As the hon. Member for Hackney North and Stoke Newington (Ms Abbott) pointed out, for patients from a black or minority ethnic background, the problem is compounded by the lack of donors or suitable stem cell units available in the first place. Disadvantaged from the outset, their chances drop drastically. On average, about 90% of Caucasians can find a suitably matched donor, compared with only 30% to 40% of those from other ethnic backgrounds. That is unacceptable and pretty shocking. As I said when I announced the report’s publication at a meeting of the all-party group on stem cell transplantation, I am determined to do all that I can to see services improve. I want service providers to develop plans for providing the most effective and efficient service possible in the interests of both the patient and the taxpayer.
My hon. Friend has highlighted a rapidly developing area. Some progress has been made, but it is going at an extraordinary pace. The report not only highlighted what needs to be done, but contained 20 recommendations for the improvement and development of services for the benefit of patients. They include comprehensive changes to the way services are delivered, with a view to establishing the UK once again as a world leader; a more streamlined collection, processing and delivery service, with much more of a focus on results, rather than process; and a radical reconfiguration of transplant services.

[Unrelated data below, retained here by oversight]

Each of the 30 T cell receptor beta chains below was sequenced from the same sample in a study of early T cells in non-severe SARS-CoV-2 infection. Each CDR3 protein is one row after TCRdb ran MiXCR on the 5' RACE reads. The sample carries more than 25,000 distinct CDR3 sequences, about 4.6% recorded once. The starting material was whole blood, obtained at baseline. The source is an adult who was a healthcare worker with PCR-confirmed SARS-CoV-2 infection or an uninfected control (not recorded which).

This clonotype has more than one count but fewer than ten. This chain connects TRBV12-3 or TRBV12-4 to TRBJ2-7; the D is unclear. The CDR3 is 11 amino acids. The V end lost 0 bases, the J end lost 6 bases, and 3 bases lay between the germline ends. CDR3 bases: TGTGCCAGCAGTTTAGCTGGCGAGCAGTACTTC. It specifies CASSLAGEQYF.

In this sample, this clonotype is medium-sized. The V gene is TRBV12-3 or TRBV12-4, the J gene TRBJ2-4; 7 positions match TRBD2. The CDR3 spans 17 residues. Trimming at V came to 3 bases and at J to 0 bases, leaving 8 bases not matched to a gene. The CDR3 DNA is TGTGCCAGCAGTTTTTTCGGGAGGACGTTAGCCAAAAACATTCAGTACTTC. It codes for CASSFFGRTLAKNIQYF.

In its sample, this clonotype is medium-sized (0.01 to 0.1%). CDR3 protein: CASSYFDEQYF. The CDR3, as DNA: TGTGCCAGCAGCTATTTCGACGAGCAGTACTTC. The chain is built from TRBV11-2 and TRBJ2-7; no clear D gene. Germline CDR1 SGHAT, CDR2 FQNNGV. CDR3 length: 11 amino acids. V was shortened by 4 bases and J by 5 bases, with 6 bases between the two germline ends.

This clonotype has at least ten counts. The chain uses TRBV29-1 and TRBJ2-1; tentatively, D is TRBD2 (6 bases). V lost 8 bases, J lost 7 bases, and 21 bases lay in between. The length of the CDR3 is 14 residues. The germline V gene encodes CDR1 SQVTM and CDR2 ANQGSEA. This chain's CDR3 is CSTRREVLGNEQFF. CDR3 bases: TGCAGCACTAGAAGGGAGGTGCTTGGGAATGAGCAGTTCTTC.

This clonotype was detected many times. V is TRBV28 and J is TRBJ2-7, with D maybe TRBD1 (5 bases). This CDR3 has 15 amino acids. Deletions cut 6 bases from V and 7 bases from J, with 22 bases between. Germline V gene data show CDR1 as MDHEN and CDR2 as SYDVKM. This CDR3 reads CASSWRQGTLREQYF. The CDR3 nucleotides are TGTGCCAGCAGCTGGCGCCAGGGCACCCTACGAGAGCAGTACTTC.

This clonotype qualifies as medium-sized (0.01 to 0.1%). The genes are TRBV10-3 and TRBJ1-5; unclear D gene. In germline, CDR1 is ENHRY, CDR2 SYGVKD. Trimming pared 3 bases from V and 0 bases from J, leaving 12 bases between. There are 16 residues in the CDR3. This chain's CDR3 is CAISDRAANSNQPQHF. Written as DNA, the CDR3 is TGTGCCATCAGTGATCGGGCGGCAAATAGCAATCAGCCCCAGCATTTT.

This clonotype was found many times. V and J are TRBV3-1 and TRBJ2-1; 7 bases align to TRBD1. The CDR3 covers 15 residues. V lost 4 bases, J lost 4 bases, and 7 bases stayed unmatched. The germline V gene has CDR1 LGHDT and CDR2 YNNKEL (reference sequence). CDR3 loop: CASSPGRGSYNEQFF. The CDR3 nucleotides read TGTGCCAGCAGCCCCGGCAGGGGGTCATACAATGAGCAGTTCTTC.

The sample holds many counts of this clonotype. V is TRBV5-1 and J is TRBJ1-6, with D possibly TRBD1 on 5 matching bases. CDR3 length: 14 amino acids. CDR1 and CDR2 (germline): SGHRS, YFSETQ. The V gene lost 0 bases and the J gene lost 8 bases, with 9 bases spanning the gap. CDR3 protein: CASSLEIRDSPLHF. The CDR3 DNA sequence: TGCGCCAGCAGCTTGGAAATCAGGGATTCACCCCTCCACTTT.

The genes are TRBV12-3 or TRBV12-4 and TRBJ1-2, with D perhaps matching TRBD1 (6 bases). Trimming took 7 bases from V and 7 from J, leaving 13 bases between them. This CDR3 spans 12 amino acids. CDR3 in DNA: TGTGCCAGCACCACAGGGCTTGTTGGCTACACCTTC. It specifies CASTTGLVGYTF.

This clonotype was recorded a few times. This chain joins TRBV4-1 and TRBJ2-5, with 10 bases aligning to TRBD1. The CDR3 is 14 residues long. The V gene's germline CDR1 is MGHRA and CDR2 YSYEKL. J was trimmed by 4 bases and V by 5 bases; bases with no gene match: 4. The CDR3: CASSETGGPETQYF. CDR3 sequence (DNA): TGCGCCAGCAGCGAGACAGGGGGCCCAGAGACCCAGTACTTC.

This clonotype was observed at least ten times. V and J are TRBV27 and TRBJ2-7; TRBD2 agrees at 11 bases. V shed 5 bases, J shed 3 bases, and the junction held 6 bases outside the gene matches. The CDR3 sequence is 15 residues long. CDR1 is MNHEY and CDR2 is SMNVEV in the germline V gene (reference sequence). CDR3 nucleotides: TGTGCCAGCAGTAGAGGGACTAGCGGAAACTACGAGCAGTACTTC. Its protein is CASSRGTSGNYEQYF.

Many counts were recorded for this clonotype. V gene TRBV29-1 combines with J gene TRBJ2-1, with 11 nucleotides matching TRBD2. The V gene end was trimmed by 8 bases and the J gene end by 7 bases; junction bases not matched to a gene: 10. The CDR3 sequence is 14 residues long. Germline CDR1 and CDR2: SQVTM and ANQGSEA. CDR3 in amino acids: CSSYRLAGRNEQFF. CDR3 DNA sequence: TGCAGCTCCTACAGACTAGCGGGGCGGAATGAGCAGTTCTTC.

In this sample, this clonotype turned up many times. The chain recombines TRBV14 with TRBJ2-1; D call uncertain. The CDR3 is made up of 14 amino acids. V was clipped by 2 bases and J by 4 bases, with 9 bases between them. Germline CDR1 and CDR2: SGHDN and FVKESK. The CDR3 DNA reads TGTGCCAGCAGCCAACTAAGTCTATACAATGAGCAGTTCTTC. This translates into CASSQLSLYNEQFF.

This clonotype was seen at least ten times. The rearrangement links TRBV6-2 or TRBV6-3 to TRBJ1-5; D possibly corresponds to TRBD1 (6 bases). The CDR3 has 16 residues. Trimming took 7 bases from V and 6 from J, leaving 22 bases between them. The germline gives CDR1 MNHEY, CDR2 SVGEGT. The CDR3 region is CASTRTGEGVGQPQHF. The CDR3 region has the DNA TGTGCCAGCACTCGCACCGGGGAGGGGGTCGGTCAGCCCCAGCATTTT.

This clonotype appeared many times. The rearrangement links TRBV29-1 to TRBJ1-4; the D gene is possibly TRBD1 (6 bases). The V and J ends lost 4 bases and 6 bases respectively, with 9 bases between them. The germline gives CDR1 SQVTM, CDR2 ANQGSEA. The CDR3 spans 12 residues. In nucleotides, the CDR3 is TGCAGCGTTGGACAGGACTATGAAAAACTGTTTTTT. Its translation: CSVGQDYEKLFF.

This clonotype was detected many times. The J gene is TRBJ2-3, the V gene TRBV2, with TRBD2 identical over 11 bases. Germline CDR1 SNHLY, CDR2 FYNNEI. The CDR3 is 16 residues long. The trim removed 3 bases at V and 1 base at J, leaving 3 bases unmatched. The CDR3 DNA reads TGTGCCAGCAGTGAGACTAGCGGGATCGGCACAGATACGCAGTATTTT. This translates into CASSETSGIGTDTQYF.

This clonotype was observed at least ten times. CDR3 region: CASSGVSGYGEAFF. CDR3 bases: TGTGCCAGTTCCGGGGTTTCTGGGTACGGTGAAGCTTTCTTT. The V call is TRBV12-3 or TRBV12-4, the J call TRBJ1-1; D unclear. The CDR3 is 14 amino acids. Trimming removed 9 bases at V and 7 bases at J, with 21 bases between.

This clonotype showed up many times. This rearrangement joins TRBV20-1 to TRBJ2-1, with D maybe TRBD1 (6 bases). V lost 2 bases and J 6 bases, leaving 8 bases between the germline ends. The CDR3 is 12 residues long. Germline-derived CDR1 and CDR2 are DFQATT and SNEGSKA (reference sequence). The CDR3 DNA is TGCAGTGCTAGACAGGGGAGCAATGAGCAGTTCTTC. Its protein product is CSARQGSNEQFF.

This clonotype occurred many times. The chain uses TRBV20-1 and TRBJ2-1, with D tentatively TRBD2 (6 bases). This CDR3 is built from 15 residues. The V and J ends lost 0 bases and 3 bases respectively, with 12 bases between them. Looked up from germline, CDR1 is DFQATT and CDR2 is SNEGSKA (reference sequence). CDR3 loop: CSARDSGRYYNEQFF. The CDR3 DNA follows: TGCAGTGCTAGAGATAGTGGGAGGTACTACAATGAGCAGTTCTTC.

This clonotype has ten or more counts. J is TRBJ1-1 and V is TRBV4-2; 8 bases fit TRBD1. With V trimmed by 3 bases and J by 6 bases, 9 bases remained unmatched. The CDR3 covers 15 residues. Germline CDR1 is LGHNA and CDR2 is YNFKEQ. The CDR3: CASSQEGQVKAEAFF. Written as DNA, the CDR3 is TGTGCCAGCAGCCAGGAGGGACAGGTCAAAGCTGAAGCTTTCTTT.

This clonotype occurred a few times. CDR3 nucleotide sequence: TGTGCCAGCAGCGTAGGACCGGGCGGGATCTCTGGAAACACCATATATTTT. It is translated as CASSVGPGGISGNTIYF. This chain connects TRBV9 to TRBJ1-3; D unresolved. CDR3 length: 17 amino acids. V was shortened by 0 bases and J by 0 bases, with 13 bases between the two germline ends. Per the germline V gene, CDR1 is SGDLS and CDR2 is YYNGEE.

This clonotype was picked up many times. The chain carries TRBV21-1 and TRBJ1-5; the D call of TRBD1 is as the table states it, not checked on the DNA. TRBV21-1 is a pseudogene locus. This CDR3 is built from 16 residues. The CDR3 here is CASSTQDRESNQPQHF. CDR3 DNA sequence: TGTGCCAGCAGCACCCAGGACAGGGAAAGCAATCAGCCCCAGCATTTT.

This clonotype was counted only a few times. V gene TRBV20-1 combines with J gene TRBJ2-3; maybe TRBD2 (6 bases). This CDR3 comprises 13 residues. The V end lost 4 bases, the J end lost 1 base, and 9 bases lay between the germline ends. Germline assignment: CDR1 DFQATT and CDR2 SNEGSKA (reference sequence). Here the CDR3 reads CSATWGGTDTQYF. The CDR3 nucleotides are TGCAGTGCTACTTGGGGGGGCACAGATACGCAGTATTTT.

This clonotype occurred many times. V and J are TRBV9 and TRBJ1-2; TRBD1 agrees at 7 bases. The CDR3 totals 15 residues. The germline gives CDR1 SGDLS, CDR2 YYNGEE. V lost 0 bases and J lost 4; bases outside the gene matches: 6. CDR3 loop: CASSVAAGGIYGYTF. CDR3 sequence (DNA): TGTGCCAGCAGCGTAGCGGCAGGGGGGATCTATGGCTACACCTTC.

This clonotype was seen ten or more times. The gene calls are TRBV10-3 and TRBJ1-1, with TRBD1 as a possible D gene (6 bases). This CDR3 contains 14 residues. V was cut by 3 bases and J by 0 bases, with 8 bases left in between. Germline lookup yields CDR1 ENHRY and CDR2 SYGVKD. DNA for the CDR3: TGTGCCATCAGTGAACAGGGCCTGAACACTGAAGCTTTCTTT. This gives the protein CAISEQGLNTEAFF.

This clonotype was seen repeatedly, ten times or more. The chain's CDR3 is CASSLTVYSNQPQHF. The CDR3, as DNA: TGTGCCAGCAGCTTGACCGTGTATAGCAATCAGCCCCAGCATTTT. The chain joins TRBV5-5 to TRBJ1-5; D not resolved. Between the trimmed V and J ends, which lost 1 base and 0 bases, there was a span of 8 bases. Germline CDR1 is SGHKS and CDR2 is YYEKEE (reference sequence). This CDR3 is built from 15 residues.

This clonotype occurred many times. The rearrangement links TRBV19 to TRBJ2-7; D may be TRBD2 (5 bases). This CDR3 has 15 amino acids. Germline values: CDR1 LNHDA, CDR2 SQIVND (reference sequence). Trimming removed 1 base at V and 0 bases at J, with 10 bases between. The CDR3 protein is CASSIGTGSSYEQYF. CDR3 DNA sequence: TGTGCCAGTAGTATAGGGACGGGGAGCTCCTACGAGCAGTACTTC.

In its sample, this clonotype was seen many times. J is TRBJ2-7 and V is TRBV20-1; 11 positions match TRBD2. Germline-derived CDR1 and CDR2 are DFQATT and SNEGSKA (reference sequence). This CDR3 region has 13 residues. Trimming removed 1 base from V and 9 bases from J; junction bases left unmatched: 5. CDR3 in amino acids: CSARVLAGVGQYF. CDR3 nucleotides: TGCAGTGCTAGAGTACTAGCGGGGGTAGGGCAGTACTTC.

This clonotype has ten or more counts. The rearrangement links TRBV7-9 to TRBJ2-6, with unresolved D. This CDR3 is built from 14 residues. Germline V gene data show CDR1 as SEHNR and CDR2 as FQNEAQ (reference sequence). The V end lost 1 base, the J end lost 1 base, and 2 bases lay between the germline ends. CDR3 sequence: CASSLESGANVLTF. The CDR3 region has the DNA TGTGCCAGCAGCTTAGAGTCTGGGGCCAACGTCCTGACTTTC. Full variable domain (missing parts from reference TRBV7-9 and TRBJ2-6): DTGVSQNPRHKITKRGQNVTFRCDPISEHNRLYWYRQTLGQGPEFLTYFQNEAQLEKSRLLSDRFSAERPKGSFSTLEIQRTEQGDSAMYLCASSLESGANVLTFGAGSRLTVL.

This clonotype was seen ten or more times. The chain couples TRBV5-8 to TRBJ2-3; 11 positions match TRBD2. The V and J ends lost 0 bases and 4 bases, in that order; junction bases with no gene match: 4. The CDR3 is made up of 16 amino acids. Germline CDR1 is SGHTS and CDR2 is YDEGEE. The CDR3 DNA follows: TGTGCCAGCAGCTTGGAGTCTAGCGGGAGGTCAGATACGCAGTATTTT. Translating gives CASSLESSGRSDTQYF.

The greatest improvements and the quickest gains will be delivered by better bone marrow and umbilical cord blood stem cell services. By making services more efficient, we will see a marked improvement in the treatment, care and support received by patients. We will be able to reduce the time it takes to find a matching donor, address any inequalities in the current system and provide a better service with fewer resources. That will lead to better quality, better management, better planning, better delivery, better outcomes and, crucially, more lives saved. We want those principles to be diligently and consistently applied across the board. The objective is clear: to improve the life chances of those in need of a stem cell transplant.
A considerable amount of work has been done behind the scenes since the publication of the report to see that vision implemented. I have asked officials to work with the forum, NHS Blood and Transplant and Anthony Nolan to develop ways to get a single bone marrow register and cord blood inventory for the NHS in England. We will explore what can be achieved by collective effort, using what is already available and planning for the provision of future services.